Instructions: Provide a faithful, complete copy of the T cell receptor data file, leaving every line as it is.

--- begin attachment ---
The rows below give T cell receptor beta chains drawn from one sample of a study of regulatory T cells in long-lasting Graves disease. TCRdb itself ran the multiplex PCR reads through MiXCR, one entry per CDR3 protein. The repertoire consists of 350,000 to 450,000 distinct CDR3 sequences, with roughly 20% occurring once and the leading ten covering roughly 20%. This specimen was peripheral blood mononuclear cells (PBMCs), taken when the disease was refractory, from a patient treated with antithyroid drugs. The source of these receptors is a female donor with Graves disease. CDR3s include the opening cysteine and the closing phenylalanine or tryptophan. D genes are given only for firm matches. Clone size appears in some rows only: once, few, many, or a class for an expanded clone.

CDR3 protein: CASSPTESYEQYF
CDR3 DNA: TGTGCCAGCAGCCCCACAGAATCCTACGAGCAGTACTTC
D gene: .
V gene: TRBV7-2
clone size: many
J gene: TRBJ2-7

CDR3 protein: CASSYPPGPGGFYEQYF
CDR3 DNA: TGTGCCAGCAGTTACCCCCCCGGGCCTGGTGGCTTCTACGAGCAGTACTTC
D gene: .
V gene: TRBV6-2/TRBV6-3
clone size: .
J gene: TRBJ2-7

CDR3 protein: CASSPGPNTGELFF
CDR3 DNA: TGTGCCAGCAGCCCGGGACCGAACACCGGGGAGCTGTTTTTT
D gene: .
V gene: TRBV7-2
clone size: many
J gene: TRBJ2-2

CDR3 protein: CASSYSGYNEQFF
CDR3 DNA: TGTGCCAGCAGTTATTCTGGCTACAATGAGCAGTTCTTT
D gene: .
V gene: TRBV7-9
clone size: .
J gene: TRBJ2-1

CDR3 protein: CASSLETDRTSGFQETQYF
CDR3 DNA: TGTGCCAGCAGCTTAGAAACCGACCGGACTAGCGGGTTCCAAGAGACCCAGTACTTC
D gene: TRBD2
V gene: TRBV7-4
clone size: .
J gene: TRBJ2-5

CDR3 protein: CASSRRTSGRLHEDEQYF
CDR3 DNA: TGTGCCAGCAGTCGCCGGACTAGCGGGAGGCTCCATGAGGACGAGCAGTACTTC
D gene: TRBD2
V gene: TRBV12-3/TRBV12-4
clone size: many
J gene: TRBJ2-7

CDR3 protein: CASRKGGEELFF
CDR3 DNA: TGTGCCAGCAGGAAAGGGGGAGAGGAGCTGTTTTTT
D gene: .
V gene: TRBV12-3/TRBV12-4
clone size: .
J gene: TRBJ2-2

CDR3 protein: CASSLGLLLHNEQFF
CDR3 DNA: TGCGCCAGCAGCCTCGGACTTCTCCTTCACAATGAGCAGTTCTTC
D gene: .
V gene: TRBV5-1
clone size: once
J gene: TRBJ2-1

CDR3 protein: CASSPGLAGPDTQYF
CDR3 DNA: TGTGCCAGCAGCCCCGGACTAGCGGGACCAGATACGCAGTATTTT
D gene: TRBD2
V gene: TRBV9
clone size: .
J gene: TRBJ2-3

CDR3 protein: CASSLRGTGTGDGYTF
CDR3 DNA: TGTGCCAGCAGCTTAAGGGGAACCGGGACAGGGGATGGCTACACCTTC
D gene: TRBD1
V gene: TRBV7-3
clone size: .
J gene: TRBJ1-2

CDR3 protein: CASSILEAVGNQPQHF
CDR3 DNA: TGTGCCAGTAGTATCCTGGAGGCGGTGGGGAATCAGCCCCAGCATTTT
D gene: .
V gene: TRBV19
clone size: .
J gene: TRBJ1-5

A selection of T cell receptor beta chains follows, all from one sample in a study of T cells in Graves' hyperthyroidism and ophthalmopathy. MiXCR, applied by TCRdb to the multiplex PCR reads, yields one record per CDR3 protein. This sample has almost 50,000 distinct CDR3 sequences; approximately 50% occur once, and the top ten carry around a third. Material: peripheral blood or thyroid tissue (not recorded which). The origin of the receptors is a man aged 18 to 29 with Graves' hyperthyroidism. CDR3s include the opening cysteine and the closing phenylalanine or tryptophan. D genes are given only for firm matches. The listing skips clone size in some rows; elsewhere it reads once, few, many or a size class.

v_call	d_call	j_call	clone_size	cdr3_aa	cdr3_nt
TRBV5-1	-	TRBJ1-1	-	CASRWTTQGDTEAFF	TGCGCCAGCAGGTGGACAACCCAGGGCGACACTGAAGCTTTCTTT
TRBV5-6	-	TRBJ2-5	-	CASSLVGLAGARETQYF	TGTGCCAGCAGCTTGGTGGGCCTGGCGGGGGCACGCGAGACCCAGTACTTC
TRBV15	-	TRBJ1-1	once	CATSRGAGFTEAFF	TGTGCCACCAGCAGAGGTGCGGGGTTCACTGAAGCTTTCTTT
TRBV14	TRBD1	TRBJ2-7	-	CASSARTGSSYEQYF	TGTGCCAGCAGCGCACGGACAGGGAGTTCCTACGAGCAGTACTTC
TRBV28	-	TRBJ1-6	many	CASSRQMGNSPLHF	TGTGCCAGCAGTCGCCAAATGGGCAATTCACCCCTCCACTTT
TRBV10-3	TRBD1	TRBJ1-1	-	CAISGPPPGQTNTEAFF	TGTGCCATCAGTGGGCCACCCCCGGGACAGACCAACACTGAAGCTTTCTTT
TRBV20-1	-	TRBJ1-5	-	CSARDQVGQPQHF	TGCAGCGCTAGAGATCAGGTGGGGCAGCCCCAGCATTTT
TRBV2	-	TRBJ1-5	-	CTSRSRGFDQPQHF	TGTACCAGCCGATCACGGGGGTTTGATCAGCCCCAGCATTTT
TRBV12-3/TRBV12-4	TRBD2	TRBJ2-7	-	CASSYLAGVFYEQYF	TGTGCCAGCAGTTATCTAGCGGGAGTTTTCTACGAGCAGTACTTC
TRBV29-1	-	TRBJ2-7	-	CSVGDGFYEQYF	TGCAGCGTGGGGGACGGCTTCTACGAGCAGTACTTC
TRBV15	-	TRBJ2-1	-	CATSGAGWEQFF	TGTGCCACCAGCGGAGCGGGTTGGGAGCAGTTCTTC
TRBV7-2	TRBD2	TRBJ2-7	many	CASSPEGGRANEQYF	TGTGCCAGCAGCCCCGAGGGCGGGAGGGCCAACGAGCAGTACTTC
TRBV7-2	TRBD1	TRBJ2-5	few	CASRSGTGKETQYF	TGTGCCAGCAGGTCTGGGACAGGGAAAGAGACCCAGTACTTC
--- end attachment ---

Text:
The rows below give T cell receptor beta chains drawn from one sample of a study of regulatory T cells in long-lasting Graves disease. TCRdb itself ran the multiplex PCR reads through MiXCR, one entry per CDR3 protein. The repertoire consists of 350,000 to 450,000 distinct CDR3 sequences, with roughly 20% occurring once and the leading ten covering roughly 20%. This specimen was peripheral blood mononuclear cells (PBMCs), taken when the disease was refractory, from a patient treated with antithyroid drugs. The source of these receptors is a female donor with Graves disease. CDR3s include the opening cysteine and the closing phenylalanine or tryptophan. D genes are given only for firm matches. Clone size appears in some rows only: once, few, many, or a class for an expanded clone.

CDR3 protein: CASSPTESYEQYF
CDR3 DNA: TGTGCCAGCAGCCCCACAGAATCCTACGAGCAGTACTTC
D gene: .
V gene: TRBV7-2
clone size: many
J gene: TRBJ2-7

CDR3 protein: CASSYPPGPGGFYEQYF
CDR3 DNA: TGTGCCAGCAGTTACCCCCCCGGGCCTGGTGGCTTCTACGAGCAGTACTTC
D gene: .
V gene: TRBV6-2/TRBV6-3
clone size: .
J gene: TRBJ2-7

CDR3 protein: CASSPGPNTGELFF
CDR3 DNA: TGTGCCAGCAGCCCGGGACCGAACACCGGGGAGCTGTTTTTT
D gene: .
V gene: TRBV7-2
clone size: many
J gene: TRBJ2-2

CDR3 protein: CASSYSGYNEQFF
CDR3 DNA: TGTGCCAGCAGTTATTCTGGCTACAATGAGCAGTTCTTT
D gene: .
V gene: TRBV7-9
clone size: .
J gene: TRBJ2-1

CDR3 protein: CASSLETDRTSGFQETQYF
CDR3 DNA: TGTGCCAGCAGCTTAGAAACCGACCGGACTAGCGGGTTCCAAGAGACCCAGTACTTC
D gene: TRBD2
V gene: TRBV7-4
clone size: .
J gene: TRBJ2-5

CDR3 protein: CASSRRTSGRLHEDEQYF
CDR3 DNA: TGTGCCAGCAGTCGCCGGACTAGCGGGAGGCTCCATGAGGACGAGCAGTACTTC
D gene: TRBD2
V gene: TRBV12-3/TRBV12-4
clone size: many
J gene: TRBJ2-7

CDR3 protein: CASRKGGEELFF
CDR3 DNA: TGTGCCAGCAGGAAAGGGGGAGAGGAGCTGTTTTTT
D gene: .
V gene: TRBV12-3/TRBV12-4
clone size: .
J gene: TRBJ2-2

CDR3 protein: CASSLGLLLHNEQFF
CDR3 DNA: TGCGCCAGCAGCCTCGGACTTCTCCTTCACAATGAGCAGTTCTTC
D gene: .
V gene: TRBV5-1
clone size: once
J gene: TRBJ2-1

CDR3 protein: CASSPGLAGPDTQYF
CDR3 DNA: TGTGCCAGCAGCCCCGGACTAGCGGGACCAGATACGCAGTATTTT
D gene: TRBD2
V gene: TRBV9
clone size: .
J gene: TRBJ2-3

CDR3 protein: CASSLRGTGTGDGYTF
CDR3 DNA: TGTGCCAGCAGCTTAAGGGGAACCGGGACAGGGGATGGCTACACCTTC
D gene: TRBD1
V gene: TRBV7-3
clone size: .
J gene: TRBJ1-2

CDR3 protein: CASSILEAVGNQPQHF
CDR3 DNA: TGTGCCAGTAGTATCCTGGAGGCGGTGGGGAATCAGCCCCAGCATTTT
D gene: .
V gene: TRBV19
clone size: .
J gene: TRBJ1-5

A selection of T cell receptor beta chains follows, all from one sample in a study of T cells in Graves' hyperthyroidism and ophthalmopathy. MiXCR, applied by TCRdb to the multiplex PCR reads, yields one record per CDR3 protein. This sample has almost 50,000 distinct CDR3 sequences; approximately 50% occur once, and the top ten carry around a third. Material: peripheral blood or thyroid tissue (not recorded which). The origin of the receptors is a man aged 18 to 29 with Graves' hyperthyroidism. CDR3s include the opening cysteine and the closing phenylalanine or tryptophan. D genes are given only for firm matches. The listing skips clone size in some rows; elsewhere it reads once, few, many or a size class.

v_call	d_call	j_call	clone_size	cdr3_aa	cdr3_nt
TRBV5-1	-	TRBJ1-1	-	CASRWTTQGDTEAFF	TGCGCCAGCAGGTGGACAACCCAGGGCGACACTGAAGCTTTCTTT
TRBV5-6	-	TRBJ2-5	-	CASSLVGLAGARETQYF	TGTGCCAGCAGCTTGGTGGGCCTGGCGGGGGCACGCGAGACCCAGTACTTC
TRBV15	-	TRBJ1-1	once	CATSRGAGFTEAFF	TGTGCCACCAGCAGAGGTGCGGGGTTCACTGAAGCTTTCTTT
TRBV14	TRBD1	TRBJ2-7	-	CASSARTGSSYEQYF	TGTGCCAGCAGCGCACGGACAGGGAGTTCCTACGAGCAGTACTTC
TRBV28	-	TRBJ1-6	many	CASSRQMGNSPLHF	TGTGCCAGCAGTCGCCAAATGGGCAATTCACCCCTCCACTTT
TRBV10-3	TRBD1	TRBJ1-1	-	CAISGPPPGQTNTEAFF	TGTGCCATCAGTGGGCCACCCCCGGGACAGACCAACACTGAAGCTTTCTTT
TRBV20-1	-	TRBJ1-5	-	CSARDQVGQPQHF	TGCAGCGCTAGAGATCAGGTGGGGCAGCCCCAGCATTTT
TRBV2	-	TRBJ1-5	-	CTSRSRGFDQPQHF	TGTACCAGCCGATCACGGGGGTTTGATCAGCCCCAGCATTTT
TRBV12-3/TRBV12-4	TRBD2	TRBJ2-7	-	CASSYLAGVFYEQYF	TGTGCCAGCAGTTATCTAGCGGGAGTTTTCTACGAGCAGTACTTC
TRBV29-1	-	TRBJ2-7	-	CSVGDGFYEQYF	TGCAGCGTGGGGGACGGCTTCTACGAGCAGTACTTC
TRBV15	-	TRBJ2-1	-	CATSGAGWEQFF	TGTGCCACCAGCGGAGCGGGTTGGGAGCAGTTCTTC
TRBV7-2	TRBD2	TRBJ2-7	many	CASSPEGGRANEQYF	TGTGCCAGCAGCCCCGAGGGCGGGAGGGCCAACGAGCAGTACTTC
TRBV7-2	TRBD1	TRBJ2-5	few	CASRSGTGKETQYF	TGTGCCAGCAGGTCTGGGACAGGGAAAGAGACCCAGTACTTC